Challenges and barriers to creation of an ecosystem for clean transport were the subject of the Working Group 3 (The challenges ahead of e-Mobility). Experts have come up with a number of factors which influence market growth rates. They mainly pointed to legal and administrative barriers, insufficiently developed charging infrastructure, high prices of zero- and low-emission cars in showrooms, but also to obstacles related to low social awareness and technological conditions. Participants of the working group pointed out that in some markets the supply in the electromobility sector is not keeping pace with the demand, as evidenced by long waiting times to get electric cars. In the case of entrepreneurs and local governments which bring electric vehicles into their fleets on a larger scale, it is necessary to change the existing operational models which were set up with conventional vehicles in mind. It is also necessary to improve the environmental performance of the whole life cycle of EV and in particular to seek further ways of reusing partially used batteries.

 4. Full standardisation in the electro-mobility sector is not possible in the short term

One of the biggest challenges of today’s electromobility market is increasing the level of standardisation in the field of electric vehicles charging. This was the topic of the Working Group 4 (Standardization in e‑Mobility). Currently, there are several most popular charging standards in the world (CCS, CHAdeMO, and Chinese GB/T), supported by different automotive companies. This means that a charging station must be equipped with additional connectors, which generates higher costs. Moreover, the network of public charging infrastructure is managed by many different operators, who often introduce different forms of access to stations and payment for services, which significantly reduces the comfort of using electric vehicles. Experts at the Global e-Mobility Forum have agreed that due to economic factors and strong market competition, full standardisation in this area will take time. The standardisation level can be raised gradually, but it is absolutely necessary to keep a constant, constructive dialogue by all the market participants. Industry organisations play a key role in this area, as well as introducing appropriate legal regulations. The stations of the international charging network should have a high level of interoperability. In the absence of standardisation, publicly available chargers must be universal and compatible with as many electric vehicles as possible. Stations should be equipped with connectors to suit different charging standards.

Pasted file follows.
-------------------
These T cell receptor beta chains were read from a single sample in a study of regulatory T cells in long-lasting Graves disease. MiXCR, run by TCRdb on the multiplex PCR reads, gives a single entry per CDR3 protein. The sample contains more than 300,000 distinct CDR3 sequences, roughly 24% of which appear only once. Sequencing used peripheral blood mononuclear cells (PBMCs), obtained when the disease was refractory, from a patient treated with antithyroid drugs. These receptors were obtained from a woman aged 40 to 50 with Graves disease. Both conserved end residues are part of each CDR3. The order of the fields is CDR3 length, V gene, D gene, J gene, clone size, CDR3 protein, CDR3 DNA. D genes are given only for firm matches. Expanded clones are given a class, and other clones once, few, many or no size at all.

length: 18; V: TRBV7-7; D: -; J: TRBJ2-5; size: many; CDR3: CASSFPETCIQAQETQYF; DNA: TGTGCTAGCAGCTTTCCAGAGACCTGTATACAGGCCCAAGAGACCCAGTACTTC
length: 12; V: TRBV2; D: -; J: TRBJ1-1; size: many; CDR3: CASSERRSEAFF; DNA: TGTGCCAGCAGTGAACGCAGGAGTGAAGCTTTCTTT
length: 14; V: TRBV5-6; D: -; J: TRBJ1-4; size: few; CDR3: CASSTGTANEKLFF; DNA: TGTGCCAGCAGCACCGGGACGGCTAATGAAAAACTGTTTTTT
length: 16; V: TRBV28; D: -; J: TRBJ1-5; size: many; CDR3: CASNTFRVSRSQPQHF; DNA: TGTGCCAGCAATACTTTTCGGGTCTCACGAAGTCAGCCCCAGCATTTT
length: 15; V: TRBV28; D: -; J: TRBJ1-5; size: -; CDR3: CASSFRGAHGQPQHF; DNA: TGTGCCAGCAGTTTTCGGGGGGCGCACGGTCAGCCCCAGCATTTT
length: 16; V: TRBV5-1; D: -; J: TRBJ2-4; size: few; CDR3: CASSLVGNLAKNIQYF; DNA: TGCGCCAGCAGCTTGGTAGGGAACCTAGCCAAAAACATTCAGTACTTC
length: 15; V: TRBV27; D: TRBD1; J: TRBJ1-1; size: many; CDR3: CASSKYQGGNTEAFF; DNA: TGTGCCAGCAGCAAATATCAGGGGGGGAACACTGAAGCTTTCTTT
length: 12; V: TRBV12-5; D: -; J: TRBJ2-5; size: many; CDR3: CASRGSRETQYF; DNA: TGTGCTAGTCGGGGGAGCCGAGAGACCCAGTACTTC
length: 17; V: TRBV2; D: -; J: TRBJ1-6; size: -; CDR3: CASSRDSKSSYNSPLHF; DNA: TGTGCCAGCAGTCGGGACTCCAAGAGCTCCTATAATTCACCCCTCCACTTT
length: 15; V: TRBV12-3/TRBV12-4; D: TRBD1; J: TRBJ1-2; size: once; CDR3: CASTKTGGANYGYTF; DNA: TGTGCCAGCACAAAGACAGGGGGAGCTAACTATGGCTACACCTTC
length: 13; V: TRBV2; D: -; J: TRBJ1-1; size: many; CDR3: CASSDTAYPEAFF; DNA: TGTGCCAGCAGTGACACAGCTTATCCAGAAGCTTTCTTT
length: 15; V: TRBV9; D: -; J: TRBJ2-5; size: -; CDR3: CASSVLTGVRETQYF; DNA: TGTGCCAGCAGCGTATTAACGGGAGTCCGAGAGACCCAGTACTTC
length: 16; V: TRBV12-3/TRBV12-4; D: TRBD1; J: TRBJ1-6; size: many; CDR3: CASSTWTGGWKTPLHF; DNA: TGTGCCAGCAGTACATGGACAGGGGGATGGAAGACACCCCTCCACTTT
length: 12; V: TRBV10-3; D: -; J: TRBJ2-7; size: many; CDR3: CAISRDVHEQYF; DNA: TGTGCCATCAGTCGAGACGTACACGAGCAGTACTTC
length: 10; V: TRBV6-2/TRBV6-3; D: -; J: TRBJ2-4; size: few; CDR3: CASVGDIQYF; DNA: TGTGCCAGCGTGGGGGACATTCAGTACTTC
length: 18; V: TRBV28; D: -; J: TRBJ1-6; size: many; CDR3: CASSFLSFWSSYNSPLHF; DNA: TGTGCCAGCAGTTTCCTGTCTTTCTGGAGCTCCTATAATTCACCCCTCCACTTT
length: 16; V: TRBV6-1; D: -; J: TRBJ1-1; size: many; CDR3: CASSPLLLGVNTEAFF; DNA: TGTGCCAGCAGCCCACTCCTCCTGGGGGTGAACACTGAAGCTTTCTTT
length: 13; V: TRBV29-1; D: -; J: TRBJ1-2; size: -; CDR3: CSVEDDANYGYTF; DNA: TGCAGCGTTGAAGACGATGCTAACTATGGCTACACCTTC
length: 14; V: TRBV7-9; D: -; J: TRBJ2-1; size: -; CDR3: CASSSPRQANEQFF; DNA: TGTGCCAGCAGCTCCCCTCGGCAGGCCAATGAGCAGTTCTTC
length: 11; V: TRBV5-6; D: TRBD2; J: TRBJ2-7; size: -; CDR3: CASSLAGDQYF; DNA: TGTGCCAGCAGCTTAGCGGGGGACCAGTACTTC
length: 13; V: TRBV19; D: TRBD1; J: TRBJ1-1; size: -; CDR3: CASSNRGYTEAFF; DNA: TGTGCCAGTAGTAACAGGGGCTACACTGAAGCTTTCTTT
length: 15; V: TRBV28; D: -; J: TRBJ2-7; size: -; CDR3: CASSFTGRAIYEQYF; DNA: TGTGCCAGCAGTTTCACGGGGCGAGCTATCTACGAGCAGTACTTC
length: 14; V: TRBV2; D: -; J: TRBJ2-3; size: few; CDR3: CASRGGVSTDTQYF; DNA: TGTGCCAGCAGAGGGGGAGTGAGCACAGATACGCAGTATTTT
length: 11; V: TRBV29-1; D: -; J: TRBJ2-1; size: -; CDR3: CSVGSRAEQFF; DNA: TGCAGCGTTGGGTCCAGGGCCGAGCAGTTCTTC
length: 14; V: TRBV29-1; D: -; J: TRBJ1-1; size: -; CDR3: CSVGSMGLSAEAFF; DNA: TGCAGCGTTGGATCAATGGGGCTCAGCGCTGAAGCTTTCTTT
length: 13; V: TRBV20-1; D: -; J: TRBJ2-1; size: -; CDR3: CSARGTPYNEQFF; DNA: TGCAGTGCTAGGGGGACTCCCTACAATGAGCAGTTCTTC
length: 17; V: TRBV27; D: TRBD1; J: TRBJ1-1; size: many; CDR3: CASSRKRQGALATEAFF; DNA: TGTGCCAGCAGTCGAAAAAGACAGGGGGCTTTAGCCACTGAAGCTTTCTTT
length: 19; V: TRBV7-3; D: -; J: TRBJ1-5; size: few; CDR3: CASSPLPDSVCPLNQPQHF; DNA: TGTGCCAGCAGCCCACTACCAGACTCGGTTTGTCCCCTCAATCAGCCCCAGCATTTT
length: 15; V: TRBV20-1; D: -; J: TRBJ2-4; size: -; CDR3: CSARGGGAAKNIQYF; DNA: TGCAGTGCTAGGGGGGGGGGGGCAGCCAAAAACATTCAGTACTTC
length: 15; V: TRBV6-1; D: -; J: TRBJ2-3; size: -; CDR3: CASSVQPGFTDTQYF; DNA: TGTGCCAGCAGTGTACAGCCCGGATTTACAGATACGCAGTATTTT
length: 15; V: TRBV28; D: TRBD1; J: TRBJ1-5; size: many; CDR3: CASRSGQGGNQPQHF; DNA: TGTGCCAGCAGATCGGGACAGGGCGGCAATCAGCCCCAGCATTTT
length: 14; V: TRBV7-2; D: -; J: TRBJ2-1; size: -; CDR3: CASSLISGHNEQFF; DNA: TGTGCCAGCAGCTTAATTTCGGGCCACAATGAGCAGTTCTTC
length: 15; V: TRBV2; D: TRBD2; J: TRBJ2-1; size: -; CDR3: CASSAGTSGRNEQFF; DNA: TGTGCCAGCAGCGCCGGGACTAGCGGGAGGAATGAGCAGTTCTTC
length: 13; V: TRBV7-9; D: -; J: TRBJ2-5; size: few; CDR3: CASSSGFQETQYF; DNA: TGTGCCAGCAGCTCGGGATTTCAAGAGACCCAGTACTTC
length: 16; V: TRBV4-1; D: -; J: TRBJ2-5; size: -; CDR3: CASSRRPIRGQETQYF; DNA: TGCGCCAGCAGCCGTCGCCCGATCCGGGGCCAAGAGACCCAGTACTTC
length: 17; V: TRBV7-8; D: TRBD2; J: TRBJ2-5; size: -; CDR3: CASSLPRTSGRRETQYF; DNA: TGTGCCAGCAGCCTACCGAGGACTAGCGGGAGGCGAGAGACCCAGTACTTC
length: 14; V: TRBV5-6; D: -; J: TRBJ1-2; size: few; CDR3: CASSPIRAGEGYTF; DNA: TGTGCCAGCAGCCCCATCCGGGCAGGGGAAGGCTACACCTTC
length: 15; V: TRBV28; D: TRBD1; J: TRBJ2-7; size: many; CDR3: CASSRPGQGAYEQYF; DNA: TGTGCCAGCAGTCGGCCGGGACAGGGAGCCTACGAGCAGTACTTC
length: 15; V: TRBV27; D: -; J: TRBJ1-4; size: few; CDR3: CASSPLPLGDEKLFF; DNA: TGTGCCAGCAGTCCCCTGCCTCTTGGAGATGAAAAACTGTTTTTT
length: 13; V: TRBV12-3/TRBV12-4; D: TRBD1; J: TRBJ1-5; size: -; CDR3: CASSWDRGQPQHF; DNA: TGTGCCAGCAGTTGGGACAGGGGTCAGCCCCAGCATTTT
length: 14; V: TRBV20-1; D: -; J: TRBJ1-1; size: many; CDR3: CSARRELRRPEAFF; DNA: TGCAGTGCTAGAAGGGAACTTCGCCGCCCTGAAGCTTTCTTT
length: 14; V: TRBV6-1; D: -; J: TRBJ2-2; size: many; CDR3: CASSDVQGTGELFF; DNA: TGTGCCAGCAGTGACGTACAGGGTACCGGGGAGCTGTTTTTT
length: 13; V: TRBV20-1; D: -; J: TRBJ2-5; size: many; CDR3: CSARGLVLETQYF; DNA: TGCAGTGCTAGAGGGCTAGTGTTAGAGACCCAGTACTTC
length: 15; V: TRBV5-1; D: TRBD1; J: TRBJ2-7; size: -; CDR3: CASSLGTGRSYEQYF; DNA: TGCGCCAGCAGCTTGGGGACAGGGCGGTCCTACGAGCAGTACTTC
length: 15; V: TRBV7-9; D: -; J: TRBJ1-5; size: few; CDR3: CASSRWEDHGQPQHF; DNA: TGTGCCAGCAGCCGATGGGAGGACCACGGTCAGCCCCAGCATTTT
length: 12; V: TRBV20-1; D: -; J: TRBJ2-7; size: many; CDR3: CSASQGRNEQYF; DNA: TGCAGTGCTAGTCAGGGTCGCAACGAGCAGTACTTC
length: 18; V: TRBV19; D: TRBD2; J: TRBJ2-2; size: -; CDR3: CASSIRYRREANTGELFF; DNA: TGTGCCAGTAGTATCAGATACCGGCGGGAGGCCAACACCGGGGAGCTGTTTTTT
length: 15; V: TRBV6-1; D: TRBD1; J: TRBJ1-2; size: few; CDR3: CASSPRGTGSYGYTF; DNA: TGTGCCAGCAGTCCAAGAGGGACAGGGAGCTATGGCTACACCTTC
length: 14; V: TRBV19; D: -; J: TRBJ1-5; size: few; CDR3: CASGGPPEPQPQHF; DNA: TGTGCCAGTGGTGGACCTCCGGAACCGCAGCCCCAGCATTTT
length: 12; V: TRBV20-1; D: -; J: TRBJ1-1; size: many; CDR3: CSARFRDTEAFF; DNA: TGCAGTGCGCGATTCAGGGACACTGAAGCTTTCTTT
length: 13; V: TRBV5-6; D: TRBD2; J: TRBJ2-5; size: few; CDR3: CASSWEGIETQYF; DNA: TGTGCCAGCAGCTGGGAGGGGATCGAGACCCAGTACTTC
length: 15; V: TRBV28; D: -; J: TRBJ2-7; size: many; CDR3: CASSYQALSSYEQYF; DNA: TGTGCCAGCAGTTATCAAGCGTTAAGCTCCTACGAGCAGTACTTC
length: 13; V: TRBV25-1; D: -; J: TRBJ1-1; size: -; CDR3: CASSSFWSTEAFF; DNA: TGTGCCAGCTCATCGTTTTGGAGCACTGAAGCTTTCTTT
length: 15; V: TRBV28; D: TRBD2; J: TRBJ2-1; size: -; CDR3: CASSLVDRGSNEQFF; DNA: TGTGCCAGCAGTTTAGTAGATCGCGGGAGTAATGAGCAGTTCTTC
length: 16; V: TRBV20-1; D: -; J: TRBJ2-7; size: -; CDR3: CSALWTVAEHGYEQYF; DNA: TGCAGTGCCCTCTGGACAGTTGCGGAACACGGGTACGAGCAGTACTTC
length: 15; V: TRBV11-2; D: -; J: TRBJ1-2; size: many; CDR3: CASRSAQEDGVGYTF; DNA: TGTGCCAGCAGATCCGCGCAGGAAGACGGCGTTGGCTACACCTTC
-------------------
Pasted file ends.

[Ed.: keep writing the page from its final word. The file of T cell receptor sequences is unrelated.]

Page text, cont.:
5. The future of transport is electric and hydrogen vehicles

The Working Group 5 (The future of e-Mobility) focused on the debate on the future of electromobility. The experts have agreed that in the years to come transport sector will rely on both fully electric battery-powered vehicles as well as on hydrogen-powered ones. Hydrogen technologies can be particularly important in the heavy and long-distance transport segment. Battery-powered vehicles, on the other hand, will first become more and more popular in the cities, also thanks to the increasingly spreading car‑sharing systems.

6. Changes in the mobility sector open the door to new business models

The Working Group 6 (Business models in e-Mobility) focused on sustainable business models, value development and new forms of ownership, access to capital, public-private partnerships and startup/corporate synergies. Experts have come to a conclusion that the changes in the transport sector are so dynamic that they continue to create opportunities for new business models. Electromobility, autonomy, and digitisation are not only new technological trends, but also factors which can change the lifestyles of societies around the world. A good example is the expansion of shared mobility services, inseparably connected with the transformation of the automotive sector. Investing in electro-mobility is becoming an increasingly important element in creating business models in large corporations, not only those involved in transport. Its development, as a response to the key climate challenges which face the humankind, is becoming a significant advantage, also in terms of image, of enterprises from many different branches of the economy.